Part of an anti-crime bill package would tighten penalties for teen criminals
An eight-bill “victim prevention” package was considered Wednesday in the state Senate Judiciary and Public Safety committee that would tighten punishments for teen criminals.
Youth who commit crimes could face tougher penalties in Wisconsin due to two bills included in a package of anti-crime bills considered by a state Senate committee Wednesday.
The package, proposed by state Sen. Leah Vukmir, R-Brookfield, and state Rep. Joe Sanfelippo, R-New Berlin, comes in response to a fatal shooting of a Milwaukee city housing inspector last week by three teens who had previous run-ins with law enforcement.
Milwaukee Mayor Tom Barrett said the crime highlights the need for state,
The two bills targeting youth would create tougher penalties like an increased mandatory minimum sentence for repeat offenders of serious crimes, more penalties for carjacking—the crime that led to the Milwaukee housing inspector’s shooting—and require a recommendation from the Wisconsin Department of Corrections to revoke parole.
Vukmir, speaking before the Senate committee on Judiciary and Public Safety, explained the purpose of the “victim prevention” package is to target the increasing rate of violence in Wisconsin.
“There are violent repeat offenders that are terrorizing neighborhoods,” Vukmir said. “We are doing a poor job of separating those offenders who should be afforded opportunities for rehabilitation from those who do not belong on our streets.”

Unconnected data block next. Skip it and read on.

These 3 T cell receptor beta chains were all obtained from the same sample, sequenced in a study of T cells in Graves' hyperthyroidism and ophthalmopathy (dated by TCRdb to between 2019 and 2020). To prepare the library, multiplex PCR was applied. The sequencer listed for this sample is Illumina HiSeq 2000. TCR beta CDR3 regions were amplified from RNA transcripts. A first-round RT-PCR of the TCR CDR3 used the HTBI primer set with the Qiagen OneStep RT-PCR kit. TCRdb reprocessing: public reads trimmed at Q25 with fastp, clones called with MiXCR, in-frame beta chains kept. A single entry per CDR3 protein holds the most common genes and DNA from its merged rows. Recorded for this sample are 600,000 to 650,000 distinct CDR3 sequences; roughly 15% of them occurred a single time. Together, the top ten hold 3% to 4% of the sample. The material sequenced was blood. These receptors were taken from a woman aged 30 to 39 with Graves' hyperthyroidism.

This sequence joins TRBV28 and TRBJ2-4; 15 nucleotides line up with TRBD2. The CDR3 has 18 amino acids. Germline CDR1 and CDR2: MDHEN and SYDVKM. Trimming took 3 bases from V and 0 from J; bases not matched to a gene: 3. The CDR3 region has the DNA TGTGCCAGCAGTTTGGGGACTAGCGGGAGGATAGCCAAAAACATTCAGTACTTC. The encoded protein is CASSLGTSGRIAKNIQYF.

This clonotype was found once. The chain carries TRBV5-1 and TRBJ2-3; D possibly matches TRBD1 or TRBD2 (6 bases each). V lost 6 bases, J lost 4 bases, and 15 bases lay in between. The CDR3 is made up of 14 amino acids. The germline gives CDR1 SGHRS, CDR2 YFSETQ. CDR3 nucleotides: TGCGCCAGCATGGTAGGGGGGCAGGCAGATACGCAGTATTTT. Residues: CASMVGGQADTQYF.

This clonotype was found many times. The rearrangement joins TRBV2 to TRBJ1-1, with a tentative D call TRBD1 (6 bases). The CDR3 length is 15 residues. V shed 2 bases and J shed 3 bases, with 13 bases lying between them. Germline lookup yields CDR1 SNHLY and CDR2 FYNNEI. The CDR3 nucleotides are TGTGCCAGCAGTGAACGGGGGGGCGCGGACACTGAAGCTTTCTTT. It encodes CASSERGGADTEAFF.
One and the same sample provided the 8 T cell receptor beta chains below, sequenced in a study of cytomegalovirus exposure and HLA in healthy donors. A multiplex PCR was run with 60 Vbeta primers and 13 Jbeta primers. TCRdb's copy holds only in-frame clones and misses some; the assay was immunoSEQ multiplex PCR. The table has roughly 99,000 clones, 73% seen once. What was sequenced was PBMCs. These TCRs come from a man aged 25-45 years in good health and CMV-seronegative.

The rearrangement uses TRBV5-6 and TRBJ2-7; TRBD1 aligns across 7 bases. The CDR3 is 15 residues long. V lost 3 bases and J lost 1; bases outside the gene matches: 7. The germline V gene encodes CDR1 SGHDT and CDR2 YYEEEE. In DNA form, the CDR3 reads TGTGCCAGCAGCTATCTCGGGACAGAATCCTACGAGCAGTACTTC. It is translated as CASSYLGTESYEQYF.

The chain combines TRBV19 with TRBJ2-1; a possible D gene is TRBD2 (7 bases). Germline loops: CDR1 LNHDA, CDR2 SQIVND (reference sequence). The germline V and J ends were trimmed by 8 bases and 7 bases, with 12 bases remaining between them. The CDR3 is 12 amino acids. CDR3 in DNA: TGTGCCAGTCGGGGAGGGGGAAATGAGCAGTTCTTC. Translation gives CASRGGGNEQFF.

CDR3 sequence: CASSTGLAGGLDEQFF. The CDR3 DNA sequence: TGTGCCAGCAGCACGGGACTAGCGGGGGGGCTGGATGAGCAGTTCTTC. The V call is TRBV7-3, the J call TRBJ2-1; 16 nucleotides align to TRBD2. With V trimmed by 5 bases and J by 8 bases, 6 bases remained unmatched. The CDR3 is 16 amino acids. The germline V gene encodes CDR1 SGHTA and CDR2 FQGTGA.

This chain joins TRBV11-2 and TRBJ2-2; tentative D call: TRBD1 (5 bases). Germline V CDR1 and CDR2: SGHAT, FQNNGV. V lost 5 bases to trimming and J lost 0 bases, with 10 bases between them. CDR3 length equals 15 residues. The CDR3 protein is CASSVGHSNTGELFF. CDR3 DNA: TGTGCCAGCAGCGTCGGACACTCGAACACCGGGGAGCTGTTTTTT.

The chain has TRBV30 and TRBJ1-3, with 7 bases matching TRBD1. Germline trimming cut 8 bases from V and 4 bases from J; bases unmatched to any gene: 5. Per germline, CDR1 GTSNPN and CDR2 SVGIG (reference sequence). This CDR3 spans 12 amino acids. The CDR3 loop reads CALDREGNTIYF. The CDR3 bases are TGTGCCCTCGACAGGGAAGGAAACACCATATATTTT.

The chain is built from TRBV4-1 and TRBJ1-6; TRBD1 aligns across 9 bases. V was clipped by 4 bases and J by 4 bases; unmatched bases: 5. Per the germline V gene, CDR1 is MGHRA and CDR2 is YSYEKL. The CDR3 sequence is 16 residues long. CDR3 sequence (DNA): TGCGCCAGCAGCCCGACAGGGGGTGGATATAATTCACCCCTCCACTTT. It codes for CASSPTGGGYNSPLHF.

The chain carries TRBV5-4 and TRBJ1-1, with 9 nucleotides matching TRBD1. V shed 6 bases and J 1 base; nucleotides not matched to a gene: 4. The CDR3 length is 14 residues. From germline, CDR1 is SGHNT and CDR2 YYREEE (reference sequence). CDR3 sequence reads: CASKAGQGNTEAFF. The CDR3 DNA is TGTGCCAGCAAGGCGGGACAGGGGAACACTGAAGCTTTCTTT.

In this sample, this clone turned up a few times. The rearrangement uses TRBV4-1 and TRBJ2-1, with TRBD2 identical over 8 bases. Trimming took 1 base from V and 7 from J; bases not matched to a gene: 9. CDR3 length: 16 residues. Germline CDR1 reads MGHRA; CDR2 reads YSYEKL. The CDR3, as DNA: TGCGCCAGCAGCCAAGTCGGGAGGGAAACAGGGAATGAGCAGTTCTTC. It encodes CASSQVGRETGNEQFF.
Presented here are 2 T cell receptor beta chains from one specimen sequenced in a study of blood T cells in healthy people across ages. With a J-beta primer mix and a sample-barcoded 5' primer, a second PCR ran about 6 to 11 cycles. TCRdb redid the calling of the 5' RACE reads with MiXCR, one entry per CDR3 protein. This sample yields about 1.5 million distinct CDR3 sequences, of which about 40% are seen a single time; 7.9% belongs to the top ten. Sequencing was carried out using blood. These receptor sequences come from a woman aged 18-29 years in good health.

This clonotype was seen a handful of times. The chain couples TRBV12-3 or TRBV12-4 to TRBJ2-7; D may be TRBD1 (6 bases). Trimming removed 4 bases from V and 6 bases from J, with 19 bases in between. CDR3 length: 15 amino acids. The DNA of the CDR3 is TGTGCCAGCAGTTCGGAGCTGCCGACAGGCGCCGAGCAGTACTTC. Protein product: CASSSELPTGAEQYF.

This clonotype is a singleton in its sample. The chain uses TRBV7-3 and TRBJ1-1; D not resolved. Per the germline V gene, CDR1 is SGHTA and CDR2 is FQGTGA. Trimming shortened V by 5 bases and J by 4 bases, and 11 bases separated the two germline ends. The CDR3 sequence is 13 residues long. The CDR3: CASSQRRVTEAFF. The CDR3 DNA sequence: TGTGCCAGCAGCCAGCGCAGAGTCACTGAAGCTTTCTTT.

Under the proposed legislation, an increased rate of child and teen offenders could be sent to state youth prisons for longer sentences for a broader spectrum of crimes.
Two youth juvenile prisons, Lincoln Hills and Copper Lake, are currently under federal investigation for alleged child neglect and prisoner abuse.
Wisconsin Corrections Secretary Jon Litscher told the Joint Finance Committee Tuesday that the state has improved conditions at the Lincoln Hills and Copper Lake juvenile prisons, according to Wisconsin Public Radio.
The youth bills have bipartisan support from the Senate committee and support from the Milwaukee Police Association. The National Association of Social Workers, the American Civil Liberties Union and the League of Women Voters oppose the legislation.
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